29. Bruneflod, S., Flow simulations of an axisymmetric two-dimensional 3:rd generation DLE burner, Master's thesis. Department of Applied Physics and Mechanical Engineering Division of Fluid Mechanics, Lule å University of Technology, 2010.
30. http://www.me.berkeley.edu/gri-mech/version30/text30.html
31. http://creckmodeling.chem.polimi.it/index.php/current-version-november-2013/c1c3-me chanism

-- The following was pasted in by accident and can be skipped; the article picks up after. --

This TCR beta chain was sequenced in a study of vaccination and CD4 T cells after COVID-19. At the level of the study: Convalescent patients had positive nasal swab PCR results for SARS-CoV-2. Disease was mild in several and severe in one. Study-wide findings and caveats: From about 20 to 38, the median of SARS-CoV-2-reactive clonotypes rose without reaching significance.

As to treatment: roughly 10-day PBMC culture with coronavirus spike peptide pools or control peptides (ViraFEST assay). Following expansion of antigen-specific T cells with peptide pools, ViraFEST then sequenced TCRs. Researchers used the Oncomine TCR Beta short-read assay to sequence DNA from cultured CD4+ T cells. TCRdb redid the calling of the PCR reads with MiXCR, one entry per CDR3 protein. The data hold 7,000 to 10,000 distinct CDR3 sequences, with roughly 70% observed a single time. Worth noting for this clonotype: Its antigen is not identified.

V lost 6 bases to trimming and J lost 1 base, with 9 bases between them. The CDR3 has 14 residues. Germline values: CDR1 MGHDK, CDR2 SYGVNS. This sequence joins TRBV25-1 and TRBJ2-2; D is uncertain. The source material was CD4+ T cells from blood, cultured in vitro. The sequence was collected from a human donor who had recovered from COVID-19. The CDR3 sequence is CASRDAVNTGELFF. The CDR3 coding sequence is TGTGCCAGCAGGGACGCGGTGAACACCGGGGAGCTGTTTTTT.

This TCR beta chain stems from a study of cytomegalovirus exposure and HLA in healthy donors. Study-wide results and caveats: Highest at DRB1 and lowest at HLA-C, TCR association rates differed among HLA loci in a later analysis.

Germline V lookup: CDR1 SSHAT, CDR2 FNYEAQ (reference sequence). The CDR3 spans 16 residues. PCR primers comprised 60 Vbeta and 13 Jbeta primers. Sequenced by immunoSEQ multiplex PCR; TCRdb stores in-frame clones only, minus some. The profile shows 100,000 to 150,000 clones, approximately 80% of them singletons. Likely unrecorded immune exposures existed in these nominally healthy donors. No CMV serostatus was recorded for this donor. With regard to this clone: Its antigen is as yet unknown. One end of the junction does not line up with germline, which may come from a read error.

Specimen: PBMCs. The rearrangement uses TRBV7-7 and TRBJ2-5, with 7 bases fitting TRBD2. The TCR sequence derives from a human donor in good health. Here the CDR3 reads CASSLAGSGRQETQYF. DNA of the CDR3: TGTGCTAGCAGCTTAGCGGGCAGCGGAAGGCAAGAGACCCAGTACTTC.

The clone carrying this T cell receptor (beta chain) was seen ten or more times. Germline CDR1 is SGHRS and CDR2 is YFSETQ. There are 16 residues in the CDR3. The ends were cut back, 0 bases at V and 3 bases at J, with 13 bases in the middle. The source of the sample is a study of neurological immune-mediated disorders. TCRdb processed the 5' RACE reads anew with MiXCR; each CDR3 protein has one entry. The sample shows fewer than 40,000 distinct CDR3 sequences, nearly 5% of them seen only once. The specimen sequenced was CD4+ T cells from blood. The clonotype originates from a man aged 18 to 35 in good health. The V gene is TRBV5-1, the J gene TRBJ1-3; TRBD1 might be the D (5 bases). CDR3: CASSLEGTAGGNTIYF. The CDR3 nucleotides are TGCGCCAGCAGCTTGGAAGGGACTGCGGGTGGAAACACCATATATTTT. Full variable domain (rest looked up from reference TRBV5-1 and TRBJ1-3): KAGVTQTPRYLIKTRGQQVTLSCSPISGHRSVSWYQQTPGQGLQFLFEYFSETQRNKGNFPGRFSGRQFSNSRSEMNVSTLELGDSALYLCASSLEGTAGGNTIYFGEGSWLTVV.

32. Le Cong, T., Dagaut, P., Oxidation of H2/CO2 mixtures and effect of hydrogen initial concentration on the combustion of CH4 and CH4/CO2 mixtures: Experiments and modeling. Proceedings of the Combustion Institute 32, 2009.

Details

Seiten
55
Jahr
2014
ISBN (Buch)
9783656712374
Dateigröße
5.2 MB
Sprache
Englisch
Katalognummer
v278443
Institution / Hochschule
Brandenburgische Technische Universität Cottbus
Note
1.0
Schlagworte
combustion emissions NOx CFD reactor network CRN ERN hydrogen enriched chemical reactor gas turbine

Autor

Teilen

Zurück

Titel: Simulation of a Gas Turbine Combustor Test Rig using a Reactor Network Approach with Detailed Chemistry